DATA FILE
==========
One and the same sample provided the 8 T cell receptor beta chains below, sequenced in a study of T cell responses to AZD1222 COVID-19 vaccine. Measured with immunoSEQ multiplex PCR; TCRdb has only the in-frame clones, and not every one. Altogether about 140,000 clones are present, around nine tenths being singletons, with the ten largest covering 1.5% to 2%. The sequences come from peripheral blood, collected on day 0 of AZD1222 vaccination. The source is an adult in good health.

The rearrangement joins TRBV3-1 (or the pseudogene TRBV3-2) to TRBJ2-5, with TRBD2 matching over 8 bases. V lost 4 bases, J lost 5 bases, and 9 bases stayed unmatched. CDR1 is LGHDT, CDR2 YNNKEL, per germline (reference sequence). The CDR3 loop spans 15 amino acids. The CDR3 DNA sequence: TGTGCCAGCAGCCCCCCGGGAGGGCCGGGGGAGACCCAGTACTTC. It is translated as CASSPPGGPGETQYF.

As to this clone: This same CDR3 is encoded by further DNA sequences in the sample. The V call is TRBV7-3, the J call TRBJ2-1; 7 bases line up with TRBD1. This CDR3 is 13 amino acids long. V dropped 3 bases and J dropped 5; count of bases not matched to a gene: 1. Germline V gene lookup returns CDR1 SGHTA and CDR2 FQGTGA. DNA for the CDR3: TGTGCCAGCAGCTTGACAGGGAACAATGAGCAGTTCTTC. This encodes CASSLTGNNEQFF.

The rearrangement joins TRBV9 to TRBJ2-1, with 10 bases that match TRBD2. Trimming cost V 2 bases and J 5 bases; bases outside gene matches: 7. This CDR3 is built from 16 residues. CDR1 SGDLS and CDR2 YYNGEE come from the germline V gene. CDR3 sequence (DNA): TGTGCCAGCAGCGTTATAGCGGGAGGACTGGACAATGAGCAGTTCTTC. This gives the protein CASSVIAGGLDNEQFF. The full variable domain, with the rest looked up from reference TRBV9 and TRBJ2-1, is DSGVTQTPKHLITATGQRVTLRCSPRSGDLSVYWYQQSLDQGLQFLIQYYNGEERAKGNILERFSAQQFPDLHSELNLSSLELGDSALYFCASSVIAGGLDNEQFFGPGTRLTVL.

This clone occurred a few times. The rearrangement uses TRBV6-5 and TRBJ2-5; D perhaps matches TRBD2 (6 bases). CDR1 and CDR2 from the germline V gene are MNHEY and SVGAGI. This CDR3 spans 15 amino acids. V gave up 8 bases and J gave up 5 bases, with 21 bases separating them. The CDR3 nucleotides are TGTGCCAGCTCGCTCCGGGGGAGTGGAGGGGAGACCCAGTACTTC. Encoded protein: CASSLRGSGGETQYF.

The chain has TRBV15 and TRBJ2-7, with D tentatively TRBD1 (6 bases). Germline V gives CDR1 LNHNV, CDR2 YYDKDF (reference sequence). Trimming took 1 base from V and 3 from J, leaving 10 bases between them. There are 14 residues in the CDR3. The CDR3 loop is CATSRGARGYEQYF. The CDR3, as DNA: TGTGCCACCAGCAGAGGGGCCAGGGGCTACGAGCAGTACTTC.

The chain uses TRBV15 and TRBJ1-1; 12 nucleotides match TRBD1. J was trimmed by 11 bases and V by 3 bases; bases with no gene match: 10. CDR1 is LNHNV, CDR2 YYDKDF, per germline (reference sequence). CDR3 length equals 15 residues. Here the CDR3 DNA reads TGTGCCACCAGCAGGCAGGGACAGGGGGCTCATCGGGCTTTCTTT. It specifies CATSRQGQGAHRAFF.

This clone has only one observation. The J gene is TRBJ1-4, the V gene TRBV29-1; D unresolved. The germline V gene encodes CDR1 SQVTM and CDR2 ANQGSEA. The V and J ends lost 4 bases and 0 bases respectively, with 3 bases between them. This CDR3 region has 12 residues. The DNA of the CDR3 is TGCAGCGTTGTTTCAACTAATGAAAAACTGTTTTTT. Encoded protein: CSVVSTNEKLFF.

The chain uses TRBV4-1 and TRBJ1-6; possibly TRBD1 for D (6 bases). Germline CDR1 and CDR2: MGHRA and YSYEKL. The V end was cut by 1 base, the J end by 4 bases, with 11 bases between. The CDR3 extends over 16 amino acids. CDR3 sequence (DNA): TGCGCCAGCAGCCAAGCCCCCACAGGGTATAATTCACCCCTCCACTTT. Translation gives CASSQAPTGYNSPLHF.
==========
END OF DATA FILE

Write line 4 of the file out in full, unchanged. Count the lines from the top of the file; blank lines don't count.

The rearrangement joins TRBV9 to TRBJ2-1, with 10 bases that match TRBD2. Trimming cost V 2 bases and J 5 bases; bases outside gene matches: 7. This CDR3 is built from 16 residues. CDR1 SGDLS and CDR2 YYNGEE come from the germline V gene. CDR3 sequence (DNA): TGTGCCAGCAGCGTTATAGCGGGAGGACTGGACAATGAGCAGTTCTTC. This gives the protein CASSVIAGGLDNEQFF. The full variable domain, with the rest looked up from reference TRBV9 and TRBJ2-1, is DSGVTQTPKHLITATGQRVTLRCSPRSGDLSVYWYQQSLDQGLQFLIQYYNGEERAKGNILERFSAQQFPDLHSELNLSSLELGDSALYFCASSVIAGGLDNEQFFGPGTRLTVL.